Monsters (2010)

Director:  Gareth Edwards

This one was a disappointment.  The plot:  Earth has been subjected to an invasion by extraterrestrials.  Six years later, various parts of the world have been declared “infected zones” due to the presence there of the aliens.  People have to wear gas masks there, but we’re not exactly sure why.  A journalist (Scoot McNairy) agrees to escort an American woman to the US border through an infected zone in Mexico.

Not much happens here at all.  Some critics have called this a great drama, but I’m not seeing it.  Two wide-eyed actors stumble through various scenes of devastation that are meant to remind us how serious it all is.  The problem is, nothing feels serious, and we’ve seen this all before.  When we finally get a look at the aliens, the descent into absurdity is complete.

In The Heart Of The Sea (2015)

Director:  Ron Howard

This brilliant film delivers on every level and deserves multiple viewings.  It isn’t easy to bring the days of sail to the big screen, but this project by Ron Howard shows great care in ever aspect of its production.  Expertly weaving CGI, models, and real-life shots, this film tells the true story of the ill-fated whaler Essex, which was sunk by an enraged sperm whale.  The incident provided Herman Melville with the inspiration for the dramatic conclusion to his immoral novel Moby-Dick.


Director Howard doesn’t just rely on drama and scenery to tell his tale.  This is also a character study of men under duress.  We see heroic first-mate Owen Chase (greatly admired by Melville) in action, as well as the growth of the green-horn captain from selfish whiner to man of integrity.  This is the one of the best sea stories in recent decades, and makes a great companion to the brilliant Master and Commander:  The Far Side Of The World (2003).  

Paris By Night (2012)

Director:  Philippe Lefebvre

The French title of this film is Une Nuit.  By whatever title, this film fails to generate any momentum or provide the viewer with a meaningful experience.  The plot (if there is one):  A police commander Simon Weiss makes his nightly rounds of some of Paris’s seedy bars and clubs to keep everyone in line and collect his payoffs.  And that’s about it.  Not much else of significance happens.  A great deal of talking goes on, but very little action.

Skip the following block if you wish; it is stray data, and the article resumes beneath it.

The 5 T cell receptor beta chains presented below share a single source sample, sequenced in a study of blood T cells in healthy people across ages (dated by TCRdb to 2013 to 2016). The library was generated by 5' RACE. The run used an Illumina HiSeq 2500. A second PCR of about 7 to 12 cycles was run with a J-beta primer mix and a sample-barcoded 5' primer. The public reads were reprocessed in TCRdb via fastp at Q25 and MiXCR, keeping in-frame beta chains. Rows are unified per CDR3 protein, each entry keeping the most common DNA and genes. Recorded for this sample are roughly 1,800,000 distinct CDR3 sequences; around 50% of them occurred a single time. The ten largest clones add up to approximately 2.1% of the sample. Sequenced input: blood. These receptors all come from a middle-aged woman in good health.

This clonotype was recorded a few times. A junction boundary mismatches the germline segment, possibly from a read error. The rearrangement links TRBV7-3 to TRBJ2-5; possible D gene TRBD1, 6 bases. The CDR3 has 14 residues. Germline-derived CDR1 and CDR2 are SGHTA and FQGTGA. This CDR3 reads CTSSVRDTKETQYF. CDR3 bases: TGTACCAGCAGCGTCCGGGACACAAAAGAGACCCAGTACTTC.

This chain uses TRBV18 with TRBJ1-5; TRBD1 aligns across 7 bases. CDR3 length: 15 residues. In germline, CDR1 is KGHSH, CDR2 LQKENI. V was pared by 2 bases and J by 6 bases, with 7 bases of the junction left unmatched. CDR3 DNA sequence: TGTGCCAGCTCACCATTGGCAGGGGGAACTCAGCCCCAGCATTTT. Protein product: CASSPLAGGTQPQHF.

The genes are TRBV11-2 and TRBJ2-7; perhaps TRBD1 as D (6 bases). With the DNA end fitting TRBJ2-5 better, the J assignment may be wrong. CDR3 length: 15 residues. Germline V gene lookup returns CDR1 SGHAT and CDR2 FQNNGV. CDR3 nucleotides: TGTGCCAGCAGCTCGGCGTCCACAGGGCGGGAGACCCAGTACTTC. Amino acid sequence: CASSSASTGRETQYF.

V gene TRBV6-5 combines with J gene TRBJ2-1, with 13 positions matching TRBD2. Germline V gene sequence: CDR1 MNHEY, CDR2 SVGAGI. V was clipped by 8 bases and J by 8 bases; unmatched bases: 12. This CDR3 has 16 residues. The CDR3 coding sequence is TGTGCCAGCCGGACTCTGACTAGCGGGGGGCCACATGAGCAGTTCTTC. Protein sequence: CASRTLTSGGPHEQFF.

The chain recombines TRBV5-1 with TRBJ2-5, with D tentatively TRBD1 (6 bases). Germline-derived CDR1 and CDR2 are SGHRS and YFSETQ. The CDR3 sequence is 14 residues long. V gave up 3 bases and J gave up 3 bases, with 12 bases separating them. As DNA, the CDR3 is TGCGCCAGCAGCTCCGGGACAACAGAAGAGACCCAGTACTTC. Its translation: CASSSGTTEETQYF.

The cast of stock characters is just about what you would expect.  Everyone is angry, and everyone is cynical.  And by the end of this film, you will be also.

Look Who’s Back (2015) (German title:  Er ist weider da)

Director:  David Wnendt

This sly satire is one of those movies that is hard to categorize.  Is it a black comedy?  Social commentary?  Or a mixture of both?  The plot:  Adolf Hitler awakens from his bunker and finds himself in modern Berlin.  Everyone thinks he is an actor or a lunatic.  He begins to make pointed observations on German pop culture and society, and people begin to listen to him.  Soon he becomes a media sensation.  What follows is a pointed study of social dynamics, mass psychology, and the power of delusion.

There is some obligatory politically-correct boilerplate here, of course, but director Wnendt makes surprisingly few concessions in this direction.  We never feel lectured to, we never feel drowned in guilt.  In fact, the whole spectacle is so weird and bizarre that we don’t really know what to think.  And I suspect that’s why the film is a success:  Wnendt manages to pull off the whole show in an intelligent, deft way.  This is not easy to do, and we have to give him credit for having the stomach to tackle this project.


Read More:  Archimedes, The Sand Reckoner